About 4 million people who turn age 61 this year are in for a deep hit to their Social Security benefits when they retire. The initial retirement benefits of these individuals may be permanently reduced by about 9.1%, according to an estimate by Social Security’s Chief Actuary. Without quick remedial action from Congress, the retirement benefits of people born in 1960 would be lower than the benefits of people with identical earnings and retirement histories who were born just one year prior to them (1959). This is due to a flaw in the Social Security benefit formula.
The situation is caused by a drop in the average wage index (AWI) which is used in the Social Security benefit formula. Normally, wages tend to go up year over year. But in 2020, the COVID-19 recession and sudden high unemployment may have caused the index to plummet. This type of benefit reduction is known as a “notch” and these people are the “1960 Notch Baby Boomers.”
Without legislation to remedy this flaw in the benefit formula, the reduction to the Social Security retirement benefits of these 4 million people would be permanent. Assuming that benefits would be reduced by 9.1%, a calculation for TSCL indicates that a 62 - year old with middle-earnings who retired in 2020 would typically expect a benefit of $1,565 at full retirement age, but now would only receive $1,423 instead. Over the course of a 25-year retirement, or by the time these individuals reach 87, the total loss of retirement income from expected Social Security benefits would be more than $55,000.
Congress has the ability to prevent these reductions before they take effect, but the questions is — will it do so? Legislation proposed in 2020 would protect the retirement benefits of individuals who were born in 1960 from declining. But TSCL is concerned that some Members of Congress may balk at taking timely action. To prevent lawmakers from looking the other way, they need to hear from as many constituents (of every age) as possible to take action to protect retirement benefits. “These are benefit cuts that are directly caused by COVID-19 and should be addressed by emergency legislation, or in a comprehensive bill that would correct this problem. In addition, Social Security benefits still need to be boosted for all retirees,” says TSCL’s Executive Director, Shannon Benton.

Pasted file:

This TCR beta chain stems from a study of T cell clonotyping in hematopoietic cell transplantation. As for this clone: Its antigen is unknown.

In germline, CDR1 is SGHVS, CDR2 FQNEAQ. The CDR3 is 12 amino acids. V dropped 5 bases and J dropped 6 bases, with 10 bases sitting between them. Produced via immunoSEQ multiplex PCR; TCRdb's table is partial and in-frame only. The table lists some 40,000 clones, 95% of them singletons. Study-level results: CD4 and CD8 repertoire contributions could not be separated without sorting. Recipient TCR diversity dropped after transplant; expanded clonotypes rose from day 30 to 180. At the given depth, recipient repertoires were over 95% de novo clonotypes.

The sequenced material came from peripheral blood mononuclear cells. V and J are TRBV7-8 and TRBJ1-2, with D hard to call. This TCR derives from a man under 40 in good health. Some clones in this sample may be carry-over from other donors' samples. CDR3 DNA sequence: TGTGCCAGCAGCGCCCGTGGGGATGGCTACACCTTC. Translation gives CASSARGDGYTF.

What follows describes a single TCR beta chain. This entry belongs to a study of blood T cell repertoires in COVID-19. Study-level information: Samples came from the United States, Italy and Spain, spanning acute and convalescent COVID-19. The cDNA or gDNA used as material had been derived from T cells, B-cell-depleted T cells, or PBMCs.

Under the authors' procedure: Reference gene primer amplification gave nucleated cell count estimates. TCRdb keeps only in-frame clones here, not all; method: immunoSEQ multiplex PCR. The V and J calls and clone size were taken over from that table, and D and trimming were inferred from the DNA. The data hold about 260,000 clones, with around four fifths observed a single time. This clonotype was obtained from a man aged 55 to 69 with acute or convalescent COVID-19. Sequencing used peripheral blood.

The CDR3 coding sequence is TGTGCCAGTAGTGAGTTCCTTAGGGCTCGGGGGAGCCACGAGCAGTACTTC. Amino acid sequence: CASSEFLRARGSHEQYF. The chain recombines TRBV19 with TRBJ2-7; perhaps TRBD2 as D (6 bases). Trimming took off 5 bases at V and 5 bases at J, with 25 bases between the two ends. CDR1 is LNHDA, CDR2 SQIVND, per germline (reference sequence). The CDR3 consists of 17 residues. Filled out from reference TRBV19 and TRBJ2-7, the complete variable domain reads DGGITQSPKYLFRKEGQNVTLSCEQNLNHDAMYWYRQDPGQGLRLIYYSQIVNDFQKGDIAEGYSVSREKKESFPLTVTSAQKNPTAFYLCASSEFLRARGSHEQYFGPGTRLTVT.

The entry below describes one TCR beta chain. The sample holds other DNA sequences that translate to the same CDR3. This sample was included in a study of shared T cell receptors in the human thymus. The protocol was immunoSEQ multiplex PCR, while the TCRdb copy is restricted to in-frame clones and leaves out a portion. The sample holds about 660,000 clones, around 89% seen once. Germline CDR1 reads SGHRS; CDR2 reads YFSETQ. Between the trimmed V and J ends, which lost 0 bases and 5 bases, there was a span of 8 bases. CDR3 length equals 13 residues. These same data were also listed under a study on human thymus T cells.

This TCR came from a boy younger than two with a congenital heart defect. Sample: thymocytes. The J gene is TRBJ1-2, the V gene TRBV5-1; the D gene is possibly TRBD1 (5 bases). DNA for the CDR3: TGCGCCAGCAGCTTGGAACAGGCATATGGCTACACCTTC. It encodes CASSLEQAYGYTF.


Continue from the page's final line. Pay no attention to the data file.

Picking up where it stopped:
What can you do? Share this story. If you or someone you know was born in 1960, contact your Members of Congress! Let your Representative and Senators know that you are concerned about the permanent 9% cut that would affect the retirement benefits of everyone born in 1960. We can make Social Security more equitable, but it takes working together to make that happen. Contact Congress here: https://seniorsleague.org/contact-congress/.
Sources: “Hearing On The Effects Of COVID-19 On Social Security,” Testimony of Stephen C. Goss, Chief Actuary, Social Security Administration, House Ways and Means Subcommittee on Social Security, July 17, 2020. “Biden Has Promised To Reform Social Security — Some Changes Could Come As Soon As This Year,” Lorie Konish, CNBC, January 23, 2021.